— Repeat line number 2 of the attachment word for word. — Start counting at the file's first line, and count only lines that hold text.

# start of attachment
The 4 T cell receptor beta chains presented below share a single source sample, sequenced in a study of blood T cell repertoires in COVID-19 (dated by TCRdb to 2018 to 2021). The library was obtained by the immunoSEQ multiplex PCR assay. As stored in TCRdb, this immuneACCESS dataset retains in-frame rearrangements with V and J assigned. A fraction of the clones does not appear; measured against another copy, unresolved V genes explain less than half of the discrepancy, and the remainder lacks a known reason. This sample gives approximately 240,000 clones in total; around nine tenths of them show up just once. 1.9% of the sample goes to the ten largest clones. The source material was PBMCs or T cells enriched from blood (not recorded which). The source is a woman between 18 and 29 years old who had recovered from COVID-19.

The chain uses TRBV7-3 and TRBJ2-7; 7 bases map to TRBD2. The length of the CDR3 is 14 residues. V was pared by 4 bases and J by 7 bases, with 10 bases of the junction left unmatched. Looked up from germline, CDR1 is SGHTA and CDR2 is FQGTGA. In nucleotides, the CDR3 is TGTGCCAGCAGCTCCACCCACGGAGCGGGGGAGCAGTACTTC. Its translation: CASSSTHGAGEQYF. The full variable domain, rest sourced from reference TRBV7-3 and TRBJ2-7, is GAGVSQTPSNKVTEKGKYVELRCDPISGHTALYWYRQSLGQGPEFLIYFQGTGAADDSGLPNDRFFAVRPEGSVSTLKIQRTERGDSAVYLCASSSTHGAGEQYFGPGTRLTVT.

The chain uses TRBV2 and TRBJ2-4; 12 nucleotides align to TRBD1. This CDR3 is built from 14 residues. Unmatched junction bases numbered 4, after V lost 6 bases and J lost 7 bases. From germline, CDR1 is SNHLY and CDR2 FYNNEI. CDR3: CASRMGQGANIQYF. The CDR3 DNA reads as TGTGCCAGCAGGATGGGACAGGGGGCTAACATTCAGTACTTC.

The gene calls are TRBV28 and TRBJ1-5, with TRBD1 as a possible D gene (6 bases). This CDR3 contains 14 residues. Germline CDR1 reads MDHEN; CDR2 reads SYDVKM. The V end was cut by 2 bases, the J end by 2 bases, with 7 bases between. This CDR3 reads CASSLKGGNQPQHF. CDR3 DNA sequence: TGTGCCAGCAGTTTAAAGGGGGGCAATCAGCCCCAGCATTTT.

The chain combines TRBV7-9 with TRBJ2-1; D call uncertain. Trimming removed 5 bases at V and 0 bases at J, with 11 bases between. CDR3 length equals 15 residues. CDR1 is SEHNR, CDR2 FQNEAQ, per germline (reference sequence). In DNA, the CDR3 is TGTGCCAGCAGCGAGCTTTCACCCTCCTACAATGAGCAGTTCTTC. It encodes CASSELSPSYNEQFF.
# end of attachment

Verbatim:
The chain uses TRBV7-3 and TRBJ2-7; 7 bases map to TRBD2. The length of the CDR3 is 14 residues. V was pared by 4 bases and J by 7 bases, with 10 bases of the junction left unmatched. Looked up from germline, CDR1 is SGHTA and CDR2 is FQGTGA. In nucleotides, the CDR3 is TGTGCCAGCAGCTCCACCCACGGAGCGGGGGAGCAGTACTTC. Its translation: CASSSTHGAGEQYF. The full variable domain, rest sourced from reference TRBV7-3 and TRBJ2-7, is GAGVSQTPSNKVTEKGKYVELRCDPISGHTALYWYRQSLGQGPEFLIYFQGTGAADDSGLPNDRFFAVRPEGSVSTLKIQRTERGDSAVYLCASSSTHGAGEQYFGPGTRLTVT.